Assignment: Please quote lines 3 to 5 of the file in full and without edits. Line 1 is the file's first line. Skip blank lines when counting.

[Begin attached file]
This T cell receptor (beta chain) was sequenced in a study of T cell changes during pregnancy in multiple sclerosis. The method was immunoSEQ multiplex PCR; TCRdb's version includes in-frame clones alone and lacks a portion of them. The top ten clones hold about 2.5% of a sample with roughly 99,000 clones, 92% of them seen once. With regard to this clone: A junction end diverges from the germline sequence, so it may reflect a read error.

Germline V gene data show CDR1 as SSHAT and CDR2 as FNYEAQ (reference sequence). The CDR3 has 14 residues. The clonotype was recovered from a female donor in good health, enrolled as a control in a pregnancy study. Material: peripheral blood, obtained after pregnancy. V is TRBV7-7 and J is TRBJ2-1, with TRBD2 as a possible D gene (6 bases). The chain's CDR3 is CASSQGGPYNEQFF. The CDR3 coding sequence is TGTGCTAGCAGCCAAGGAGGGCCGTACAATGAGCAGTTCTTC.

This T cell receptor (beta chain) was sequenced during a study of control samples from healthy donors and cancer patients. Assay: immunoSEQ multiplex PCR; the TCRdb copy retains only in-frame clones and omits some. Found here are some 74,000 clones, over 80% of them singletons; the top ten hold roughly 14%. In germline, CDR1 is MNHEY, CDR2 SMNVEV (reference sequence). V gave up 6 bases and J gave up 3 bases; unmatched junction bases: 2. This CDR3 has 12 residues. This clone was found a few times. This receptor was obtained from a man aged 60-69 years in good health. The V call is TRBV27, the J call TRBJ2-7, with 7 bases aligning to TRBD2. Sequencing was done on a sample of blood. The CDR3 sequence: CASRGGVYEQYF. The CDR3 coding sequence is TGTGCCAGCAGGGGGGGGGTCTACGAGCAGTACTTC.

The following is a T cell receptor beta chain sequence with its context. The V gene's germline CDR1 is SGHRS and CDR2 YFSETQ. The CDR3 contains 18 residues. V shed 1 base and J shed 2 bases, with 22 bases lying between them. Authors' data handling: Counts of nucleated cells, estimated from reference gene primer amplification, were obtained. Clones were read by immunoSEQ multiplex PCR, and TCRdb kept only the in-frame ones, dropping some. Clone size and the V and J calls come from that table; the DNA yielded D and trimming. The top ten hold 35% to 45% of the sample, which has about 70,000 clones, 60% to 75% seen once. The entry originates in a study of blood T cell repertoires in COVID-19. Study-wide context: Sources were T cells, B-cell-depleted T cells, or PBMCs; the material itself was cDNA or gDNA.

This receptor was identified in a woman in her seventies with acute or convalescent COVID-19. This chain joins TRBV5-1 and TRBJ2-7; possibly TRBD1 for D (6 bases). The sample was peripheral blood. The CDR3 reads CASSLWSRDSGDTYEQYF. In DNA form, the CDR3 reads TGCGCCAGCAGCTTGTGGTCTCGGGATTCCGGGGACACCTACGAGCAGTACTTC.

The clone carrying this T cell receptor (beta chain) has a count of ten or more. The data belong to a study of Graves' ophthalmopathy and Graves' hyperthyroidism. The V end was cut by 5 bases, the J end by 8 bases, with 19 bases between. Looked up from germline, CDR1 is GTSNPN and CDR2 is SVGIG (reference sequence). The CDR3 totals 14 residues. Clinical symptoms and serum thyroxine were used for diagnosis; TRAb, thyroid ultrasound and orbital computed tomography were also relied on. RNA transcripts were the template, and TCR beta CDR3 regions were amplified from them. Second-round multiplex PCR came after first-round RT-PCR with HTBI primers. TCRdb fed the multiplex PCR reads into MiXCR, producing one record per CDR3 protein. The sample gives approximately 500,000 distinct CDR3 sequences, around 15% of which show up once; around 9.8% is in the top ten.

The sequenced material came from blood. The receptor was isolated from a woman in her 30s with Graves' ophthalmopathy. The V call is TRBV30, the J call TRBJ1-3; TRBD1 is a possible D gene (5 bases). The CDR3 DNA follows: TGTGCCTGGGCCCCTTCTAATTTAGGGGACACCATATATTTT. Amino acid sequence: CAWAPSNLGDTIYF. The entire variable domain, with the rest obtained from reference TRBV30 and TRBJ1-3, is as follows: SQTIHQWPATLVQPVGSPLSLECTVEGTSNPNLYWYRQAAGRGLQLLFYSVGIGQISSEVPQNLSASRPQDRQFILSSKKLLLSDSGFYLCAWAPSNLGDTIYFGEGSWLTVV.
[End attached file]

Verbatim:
This T cell receptor (beta chain) was sequenced during a study of control samples from healthy donors and cancer patients. Assay: immunoSEQ multiplex PCR; the TCRdb copy retains only in-frame clones and omits some. Found here are some 74,000 clones, over 80% of them singletons; the top ten hold roughly 14%. In germline, CDR1 is MNHEY, CDR2 SMNVEV (reference sequence). V gave up 6 bases and J gave up 3 bases; unmatched junction bases: 2. This CDR3 has 12 residues. This clone was found a few times. This receptor was obtained from a man aged 60-69 years in good health. The V call is TRBV27, the J call TRBJ2-7, with 7 bases aligning to TRBD2. Sequencing was done on a sample of blood. The CDR3 sequence: CASRGGVYEQYF. The CDR3 coding sequence is TGTGCCAGCAGGGGGGGGGTCTACGAGCAGTACTTC.

The following is a T cell receptor beta chain sequence with its context. The V gene's germline CDR1 is SGHRS and CDR2 YFSETQ. The CDR3 contains 18 residues. V shed 1 base and J shed 2 bases, with 22 bases lying between them. Authors' data handling: Counts of nucleated cells, estimated from reference gene primer amplification, were obtained. Clones were read by immunoSEQ multiplex PCR, and TCRdb kept only the in-frame ones, dropping some. Clone size and the V and J calls come from that table; the DNA yielded D and trimming. The top ten hold 35% to 45% of the sample, which has about 70,000 clones, 60% to 75% seen once. The entry originates in a study of blood T cell repertoires in COVID-19. Study-wide context: Sources were T cells, B-cell-depleted T cells, or PBMCs; the material itself was cDNA or gDNA.

This receptor was identified in a woman in her seventies with acute or convalescent COVID-19. This chain joins TRBV5-1 and TRBJ2-7; possibly TRBD1 for D (6 bases). The sample was peripheral blood. The CDR3 reads CASSLWSRDSGDTYEQYF. In DNA form, the CDR3 reads TGCGCCAGCAGCTTGTGGTCTCGGGATTCCGGGGACACCTACGAGCAGTACTTC.